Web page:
Beyond electoral or warlike mobilisation, we have the augmentation of enmity. The Bajrang Dal’s Whatsapp rumours – that Muslims slaughter cows or marry Hindu girls so they can convert them to Islam – are perversely akin to Pokémon Go.

In both, users scramble their surroundings for scavenger hunts. In one, vigilantes scurry to identify traitors; in the other, players comb streets to catch Pokémon creatures. Muslims are thus lynched through digitally augmented means.

With Gamified Hinduism, we have a zero-sum logic: winner and loser, friend and enemy. People who in their everyday lives display a complex range of affiliations participate, via their smartphone, in casual – but not consequence-free – smackdowns. Witness the tapped-out triumphalism when the Union government revoked Article 370 on Kashmir’s constitutional status.

A final aspect of Gamified Hinduism: you won’t be left alone. There is irresistible escalation against national sceptics. The serious-yet-joking rape threats at feminists and environmentalists are “fun”. With democratic decency subservient to gamified pleasure, we see social distanciation and psychic disassociation.

The 20th century was an era of commitment expressed in dispersed institutions and everyday ritual. Our current time is of the uncommitted, episodically ranting and periodically provoking. We are tenuously tethered to ideas and society by whatever flotsam drifts through feeds.

Research on the online gambling industry is instructive here. Problem gamblers and former addicts are bombarded by sweeteners prodding them to play. Gambling companies use data sets and behavioural models to lure in the vulnerable.

On the one hand, Gamified Hinduism seduces the atomised and disenchanted with ersatz online community. On the other, it mobilises aggregate pressure against the intimate lives of non-conformists.

Photoshopped fantasies

Such in-your-face persistence is how dissenters experience online nationalists. Every glance at feeds reminds them of their eternal stain. Photoshopped fantasies of dismemberment, pornographic videos of violation, drip into one’s account and consciousness.

As such, Hinduism – which in its poetic and practiced forms can be capacious and generous – becomes, in its digitised and nationalised iteration, brittle and mean.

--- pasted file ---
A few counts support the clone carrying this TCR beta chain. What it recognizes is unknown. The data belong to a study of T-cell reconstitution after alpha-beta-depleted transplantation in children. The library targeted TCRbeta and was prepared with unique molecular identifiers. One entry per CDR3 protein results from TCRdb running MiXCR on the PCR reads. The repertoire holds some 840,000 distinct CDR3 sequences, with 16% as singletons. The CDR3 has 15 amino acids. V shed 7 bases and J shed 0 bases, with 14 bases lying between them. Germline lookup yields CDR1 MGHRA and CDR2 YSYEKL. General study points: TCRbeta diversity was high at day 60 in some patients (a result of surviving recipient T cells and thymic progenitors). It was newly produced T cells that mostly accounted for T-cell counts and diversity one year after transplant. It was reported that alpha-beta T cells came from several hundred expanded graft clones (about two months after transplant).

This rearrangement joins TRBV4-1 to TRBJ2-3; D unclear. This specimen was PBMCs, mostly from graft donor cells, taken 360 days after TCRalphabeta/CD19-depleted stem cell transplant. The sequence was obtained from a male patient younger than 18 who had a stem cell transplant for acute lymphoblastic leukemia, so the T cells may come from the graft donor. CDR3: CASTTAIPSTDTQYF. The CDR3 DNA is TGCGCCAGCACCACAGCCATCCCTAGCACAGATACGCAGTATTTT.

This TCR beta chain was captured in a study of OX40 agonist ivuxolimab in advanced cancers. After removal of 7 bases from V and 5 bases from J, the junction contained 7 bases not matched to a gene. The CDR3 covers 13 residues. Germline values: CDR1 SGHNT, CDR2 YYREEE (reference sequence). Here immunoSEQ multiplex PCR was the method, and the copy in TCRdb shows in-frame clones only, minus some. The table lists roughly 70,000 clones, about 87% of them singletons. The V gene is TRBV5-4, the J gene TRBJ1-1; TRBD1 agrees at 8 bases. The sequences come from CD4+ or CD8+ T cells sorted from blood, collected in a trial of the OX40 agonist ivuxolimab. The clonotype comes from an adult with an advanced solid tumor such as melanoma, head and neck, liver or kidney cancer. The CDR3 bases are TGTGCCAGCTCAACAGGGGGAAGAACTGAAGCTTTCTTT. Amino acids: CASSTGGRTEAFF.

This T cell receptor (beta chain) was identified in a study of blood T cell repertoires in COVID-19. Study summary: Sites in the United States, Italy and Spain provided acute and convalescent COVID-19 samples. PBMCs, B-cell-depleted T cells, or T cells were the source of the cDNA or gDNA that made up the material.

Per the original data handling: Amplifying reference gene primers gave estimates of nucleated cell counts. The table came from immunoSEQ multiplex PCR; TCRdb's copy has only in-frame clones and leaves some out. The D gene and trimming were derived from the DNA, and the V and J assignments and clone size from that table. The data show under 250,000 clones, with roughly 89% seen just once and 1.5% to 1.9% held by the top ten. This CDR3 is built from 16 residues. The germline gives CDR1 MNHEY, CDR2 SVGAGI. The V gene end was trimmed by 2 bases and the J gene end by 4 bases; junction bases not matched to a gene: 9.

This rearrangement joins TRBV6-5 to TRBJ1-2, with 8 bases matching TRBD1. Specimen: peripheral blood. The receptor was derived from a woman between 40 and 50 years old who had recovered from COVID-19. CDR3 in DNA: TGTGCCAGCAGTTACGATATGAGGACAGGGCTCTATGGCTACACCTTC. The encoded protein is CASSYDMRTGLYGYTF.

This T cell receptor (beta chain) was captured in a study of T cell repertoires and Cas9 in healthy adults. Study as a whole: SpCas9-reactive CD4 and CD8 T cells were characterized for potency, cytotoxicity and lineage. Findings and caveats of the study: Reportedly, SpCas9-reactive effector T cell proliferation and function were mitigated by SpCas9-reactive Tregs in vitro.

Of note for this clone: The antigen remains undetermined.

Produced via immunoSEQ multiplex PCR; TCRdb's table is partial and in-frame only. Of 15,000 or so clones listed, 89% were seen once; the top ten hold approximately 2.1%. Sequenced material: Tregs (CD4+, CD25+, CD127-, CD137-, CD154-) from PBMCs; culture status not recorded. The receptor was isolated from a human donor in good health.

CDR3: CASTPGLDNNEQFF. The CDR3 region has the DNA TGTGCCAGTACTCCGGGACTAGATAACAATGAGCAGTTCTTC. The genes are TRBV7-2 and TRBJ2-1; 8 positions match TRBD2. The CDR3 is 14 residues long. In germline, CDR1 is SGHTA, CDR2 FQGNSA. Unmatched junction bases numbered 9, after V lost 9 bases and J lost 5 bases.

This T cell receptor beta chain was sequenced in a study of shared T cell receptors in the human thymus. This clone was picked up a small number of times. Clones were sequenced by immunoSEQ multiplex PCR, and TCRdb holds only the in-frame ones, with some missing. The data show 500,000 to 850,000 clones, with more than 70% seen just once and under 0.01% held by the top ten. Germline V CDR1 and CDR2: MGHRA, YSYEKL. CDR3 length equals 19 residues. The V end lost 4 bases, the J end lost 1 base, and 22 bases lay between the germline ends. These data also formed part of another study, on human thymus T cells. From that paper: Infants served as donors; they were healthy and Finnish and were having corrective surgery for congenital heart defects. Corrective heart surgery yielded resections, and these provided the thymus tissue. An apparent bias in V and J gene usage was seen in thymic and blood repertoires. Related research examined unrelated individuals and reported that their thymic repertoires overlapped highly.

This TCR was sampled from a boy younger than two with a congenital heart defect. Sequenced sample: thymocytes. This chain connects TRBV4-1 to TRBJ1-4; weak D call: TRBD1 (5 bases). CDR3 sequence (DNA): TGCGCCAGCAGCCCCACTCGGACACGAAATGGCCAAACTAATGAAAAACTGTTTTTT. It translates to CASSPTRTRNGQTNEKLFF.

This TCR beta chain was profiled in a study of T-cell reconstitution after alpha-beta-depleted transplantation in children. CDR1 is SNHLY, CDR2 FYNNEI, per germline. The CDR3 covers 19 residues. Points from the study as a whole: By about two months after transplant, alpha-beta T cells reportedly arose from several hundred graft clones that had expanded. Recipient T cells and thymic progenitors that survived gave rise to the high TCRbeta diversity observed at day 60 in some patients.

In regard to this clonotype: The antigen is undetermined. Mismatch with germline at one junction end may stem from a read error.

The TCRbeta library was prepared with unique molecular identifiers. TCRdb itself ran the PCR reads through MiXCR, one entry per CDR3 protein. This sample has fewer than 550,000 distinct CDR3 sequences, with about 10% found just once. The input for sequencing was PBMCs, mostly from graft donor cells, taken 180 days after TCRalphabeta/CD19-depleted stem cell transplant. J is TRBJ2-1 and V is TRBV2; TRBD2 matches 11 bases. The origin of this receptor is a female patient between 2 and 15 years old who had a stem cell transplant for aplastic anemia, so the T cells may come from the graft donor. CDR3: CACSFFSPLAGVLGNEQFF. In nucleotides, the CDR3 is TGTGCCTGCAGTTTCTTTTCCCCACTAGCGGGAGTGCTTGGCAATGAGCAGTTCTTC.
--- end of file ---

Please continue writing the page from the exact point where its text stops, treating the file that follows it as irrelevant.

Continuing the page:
This digital conflation of religion and nation, I’ve suggested, operates prosaically and politically. I’ve unsubscribed countless times from the Indian embassy’s list; I keep getting spammed.

Yet should the BJP government ask Facebook and Twitter to remove embarrassing critiques, they are remarkably responsive. Silicon Valley’s programmers – which promise us sealed digital fortresses – are either mystified by or complicit in Gamified Hinduism.

In the mid-20th century, the British, the United Nations, and India itself floated the idea of a Kashmir plebiscite to decide its future. In the decades since, Kashmiris couldn’t be left well enough alone. India and Pakistan now administer separate sections of the territory. Hundreds of thousands of security personnel are stationed there, disrupting circulation, denying dignity.

The Centre’s recent Internet blackouts exist to punish Kashmiris. To say: we win, you lose. At such moments, Kashmiris are momentarily spared the invective coursing through wifi. But on Srinagar’s streets, in Shopian’s orchards, at Pulwama’s checkpoints, there is no escape from the biggest legacy game of all: nationalism.

A region suffused by cross-currents – Buddhism, Shi’ism – is forcibly clicked into the playlist, the timeline, of the Hindu rashtra. India’s nation-form – reactive and hermetic – simply won’t leave Kashmiris alone. Even if they didn’t sign on, they can’t sign off. No plebiscite is now offered.

And for all of us, numbed and neutered by digital politics, no button exists to unsubscribe.

Ajay Gandhi is an anthropologist and assistant professor at Leiden University.